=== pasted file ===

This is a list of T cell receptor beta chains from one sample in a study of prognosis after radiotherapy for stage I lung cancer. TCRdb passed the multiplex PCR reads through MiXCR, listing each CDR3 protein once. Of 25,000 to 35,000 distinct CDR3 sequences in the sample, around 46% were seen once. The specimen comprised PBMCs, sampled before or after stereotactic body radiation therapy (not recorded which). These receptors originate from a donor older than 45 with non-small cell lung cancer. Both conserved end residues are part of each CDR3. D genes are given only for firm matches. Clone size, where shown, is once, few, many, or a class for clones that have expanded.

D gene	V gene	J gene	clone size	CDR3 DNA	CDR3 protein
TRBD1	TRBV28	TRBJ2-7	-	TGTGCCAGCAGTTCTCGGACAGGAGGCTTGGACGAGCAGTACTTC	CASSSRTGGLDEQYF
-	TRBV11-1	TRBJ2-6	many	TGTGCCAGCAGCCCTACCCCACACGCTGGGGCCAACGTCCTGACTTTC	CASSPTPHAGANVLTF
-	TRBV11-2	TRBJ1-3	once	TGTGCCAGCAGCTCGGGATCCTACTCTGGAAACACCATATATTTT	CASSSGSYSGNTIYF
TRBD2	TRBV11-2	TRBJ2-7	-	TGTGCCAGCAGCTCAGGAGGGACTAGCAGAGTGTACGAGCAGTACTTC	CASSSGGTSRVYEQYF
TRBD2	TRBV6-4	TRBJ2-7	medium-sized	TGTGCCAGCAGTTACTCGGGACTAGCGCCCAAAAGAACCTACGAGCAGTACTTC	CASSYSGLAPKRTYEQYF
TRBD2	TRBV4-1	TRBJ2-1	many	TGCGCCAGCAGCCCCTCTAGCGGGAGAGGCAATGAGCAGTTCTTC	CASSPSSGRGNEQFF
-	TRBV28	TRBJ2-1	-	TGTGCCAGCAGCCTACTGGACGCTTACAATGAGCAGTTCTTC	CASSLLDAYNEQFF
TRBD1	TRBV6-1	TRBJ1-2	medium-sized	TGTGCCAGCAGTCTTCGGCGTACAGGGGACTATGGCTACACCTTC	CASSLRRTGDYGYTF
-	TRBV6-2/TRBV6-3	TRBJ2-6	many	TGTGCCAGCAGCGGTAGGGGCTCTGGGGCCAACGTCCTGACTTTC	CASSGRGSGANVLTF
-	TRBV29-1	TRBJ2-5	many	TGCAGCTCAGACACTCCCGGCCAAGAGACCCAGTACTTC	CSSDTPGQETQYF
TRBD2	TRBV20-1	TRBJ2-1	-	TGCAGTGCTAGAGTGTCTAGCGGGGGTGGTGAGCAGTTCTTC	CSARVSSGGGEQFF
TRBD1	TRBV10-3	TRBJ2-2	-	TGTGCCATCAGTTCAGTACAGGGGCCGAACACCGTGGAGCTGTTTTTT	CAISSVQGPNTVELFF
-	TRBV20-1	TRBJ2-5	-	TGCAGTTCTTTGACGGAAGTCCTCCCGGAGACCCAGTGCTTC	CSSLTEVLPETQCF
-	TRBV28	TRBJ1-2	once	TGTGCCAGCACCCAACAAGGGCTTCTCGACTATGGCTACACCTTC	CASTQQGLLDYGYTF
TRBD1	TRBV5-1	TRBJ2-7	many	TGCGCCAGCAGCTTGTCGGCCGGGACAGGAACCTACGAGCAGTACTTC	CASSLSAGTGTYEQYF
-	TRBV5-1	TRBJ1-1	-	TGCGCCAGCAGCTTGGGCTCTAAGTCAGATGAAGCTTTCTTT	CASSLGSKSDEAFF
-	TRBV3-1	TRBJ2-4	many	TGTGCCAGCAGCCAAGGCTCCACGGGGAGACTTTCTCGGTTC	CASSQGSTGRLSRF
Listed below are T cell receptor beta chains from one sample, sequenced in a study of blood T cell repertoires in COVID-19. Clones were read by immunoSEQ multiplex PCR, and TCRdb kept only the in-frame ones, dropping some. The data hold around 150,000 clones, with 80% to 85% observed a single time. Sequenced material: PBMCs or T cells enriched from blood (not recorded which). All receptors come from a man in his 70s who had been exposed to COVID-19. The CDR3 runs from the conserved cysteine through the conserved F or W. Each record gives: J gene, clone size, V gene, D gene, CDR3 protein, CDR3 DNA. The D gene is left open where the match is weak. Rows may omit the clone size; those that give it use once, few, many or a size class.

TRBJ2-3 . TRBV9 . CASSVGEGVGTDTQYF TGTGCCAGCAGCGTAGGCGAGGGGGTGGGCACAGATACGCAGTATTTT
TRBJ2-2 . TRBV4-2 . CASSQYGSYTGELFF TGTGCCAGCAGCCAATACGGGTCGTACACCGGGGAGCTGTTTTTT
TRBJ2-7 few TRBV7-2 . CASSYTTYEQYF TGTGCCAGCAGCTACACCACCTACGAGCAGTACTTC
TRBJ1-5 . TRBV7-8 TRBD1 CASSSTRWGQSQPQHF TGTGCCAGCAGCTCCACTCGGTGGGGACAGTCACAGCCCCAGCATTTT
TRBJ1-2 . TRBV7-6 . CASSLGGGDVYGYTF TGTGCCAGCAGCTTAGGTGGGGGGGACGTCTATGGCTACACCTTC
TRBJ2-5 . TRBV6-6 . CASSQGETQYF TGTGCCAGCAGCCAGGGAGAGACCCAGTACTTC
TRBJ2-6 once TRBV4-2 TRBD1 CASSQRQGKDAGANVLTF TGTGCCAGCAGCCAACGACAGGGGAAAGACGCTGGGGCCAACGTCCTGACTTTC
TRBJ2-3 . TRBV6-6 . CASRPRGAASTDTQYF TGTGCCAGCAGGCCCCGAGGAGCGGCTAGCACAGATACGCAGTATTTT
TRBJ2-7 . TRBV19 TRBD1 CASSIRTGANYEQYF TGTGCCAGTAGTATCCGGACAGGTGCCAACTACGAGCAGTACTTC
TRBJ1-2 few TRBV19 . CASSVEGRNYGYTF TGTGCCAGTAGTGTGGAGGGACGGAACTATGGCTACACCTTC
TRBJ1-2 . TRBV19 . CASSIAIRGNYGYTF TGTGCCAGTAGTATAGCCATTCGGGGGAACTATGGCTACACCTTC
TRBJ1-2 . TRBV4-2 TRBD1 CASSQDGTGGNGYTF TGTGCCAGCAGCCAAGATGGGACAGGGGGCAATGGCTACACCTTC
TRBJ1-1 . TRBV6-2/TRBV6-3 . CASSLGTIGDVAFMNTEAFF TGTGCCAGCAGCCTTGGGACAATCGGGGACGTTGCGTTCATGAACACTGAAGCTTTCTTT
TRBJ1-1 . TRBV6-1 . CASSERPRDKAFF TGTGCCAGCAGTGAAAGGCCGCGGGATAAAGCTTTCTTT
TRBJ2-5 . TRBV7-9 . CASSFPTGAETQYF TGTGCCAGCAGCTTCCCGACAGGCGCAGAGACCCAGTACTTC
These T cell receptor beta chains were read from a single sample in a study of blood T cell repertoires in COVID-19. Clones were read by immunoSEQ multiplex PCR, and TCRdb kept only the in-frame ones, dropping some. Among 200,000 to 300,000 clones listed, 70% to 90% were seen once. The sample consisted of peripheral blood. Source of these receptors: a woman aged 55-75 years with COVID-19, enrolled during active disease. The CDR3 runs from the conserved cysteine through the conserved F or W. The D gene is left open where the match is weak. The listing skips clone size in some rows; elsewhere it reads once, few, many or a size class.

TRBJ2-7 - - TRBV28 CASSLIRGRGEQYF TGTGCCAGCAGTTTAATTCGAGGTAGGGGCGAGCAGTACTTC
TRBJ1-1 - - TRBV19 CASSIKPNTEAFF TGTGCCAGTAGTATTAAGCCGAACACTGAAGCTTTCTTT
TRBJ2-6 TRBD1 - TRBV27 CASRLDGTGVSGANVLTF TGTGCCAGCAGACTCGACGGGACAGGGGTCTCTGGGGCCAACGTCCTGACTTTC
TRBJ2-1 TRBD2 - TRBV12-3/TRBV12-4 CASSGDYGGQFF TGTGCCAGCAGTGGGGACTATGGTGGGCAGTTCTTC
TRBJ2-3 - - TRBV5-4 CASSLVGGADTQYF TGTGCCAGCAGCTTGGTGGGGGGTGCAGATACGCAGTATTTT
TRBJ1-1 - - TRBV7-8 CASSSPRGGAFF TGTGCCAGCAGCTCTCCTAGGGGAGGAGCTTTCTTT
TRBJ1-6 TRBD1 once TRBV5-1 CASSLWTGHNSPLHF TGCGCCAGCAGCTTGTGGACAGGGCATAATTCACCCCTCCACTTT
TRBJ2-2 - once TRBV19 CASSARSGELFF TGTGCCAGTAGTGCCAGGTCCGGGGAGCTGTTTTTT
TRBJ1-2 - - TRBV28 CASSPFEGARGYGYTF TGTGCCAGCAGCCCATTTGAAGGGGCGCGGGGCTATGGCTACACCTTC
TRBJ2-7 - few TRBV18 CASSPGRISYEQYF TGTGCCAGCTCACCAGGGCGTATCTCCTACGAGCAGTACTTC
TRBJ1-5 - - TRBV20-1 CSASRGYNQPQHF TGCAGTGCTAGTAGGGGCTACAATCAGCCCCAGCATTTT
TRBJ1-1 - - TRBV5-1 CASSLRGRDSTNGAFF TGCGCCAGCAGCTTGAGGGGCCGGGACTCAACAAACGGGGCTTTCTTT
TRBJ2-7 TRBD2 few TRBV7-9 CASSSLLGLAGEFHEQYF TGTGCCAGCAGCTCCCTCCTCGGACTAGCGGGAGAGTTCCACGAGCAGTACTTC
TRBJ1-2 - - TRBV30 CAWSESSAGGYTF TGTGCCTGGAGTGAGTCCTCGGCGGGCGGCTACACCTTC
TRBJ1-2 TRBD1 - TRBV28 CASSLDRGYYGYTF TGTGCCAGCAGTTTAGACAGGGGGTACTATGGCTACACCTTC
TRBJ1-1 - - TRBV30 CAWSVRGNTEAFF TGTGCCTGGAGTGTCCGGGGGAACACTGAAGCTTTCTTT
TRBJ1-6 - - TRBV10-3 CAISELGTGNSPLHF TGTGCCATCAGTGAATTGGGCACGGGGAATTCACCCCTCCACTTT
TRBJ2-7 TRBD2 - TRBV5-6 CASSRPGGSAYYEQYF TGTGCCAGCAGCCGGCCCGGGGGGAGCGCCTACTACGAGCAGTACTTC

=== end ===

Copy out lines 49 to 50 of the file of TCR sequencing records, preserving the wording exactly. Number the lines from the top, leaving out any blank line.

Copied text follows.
TRBJ2-7 TRBD2 few TRBV7-9 CASSSLLGLAGEFHEQYF TGTGCCAGCAGCTCCCTCCTCGGACTAGCGGGAGAGTTCCACGAGCAGTACTTC
TRBJ1-2 - - TRBV30 CAWSESSAGGYTF TGTGCCTGGAGTGAGTCCTCGGCGGGCGGCTACACCTTC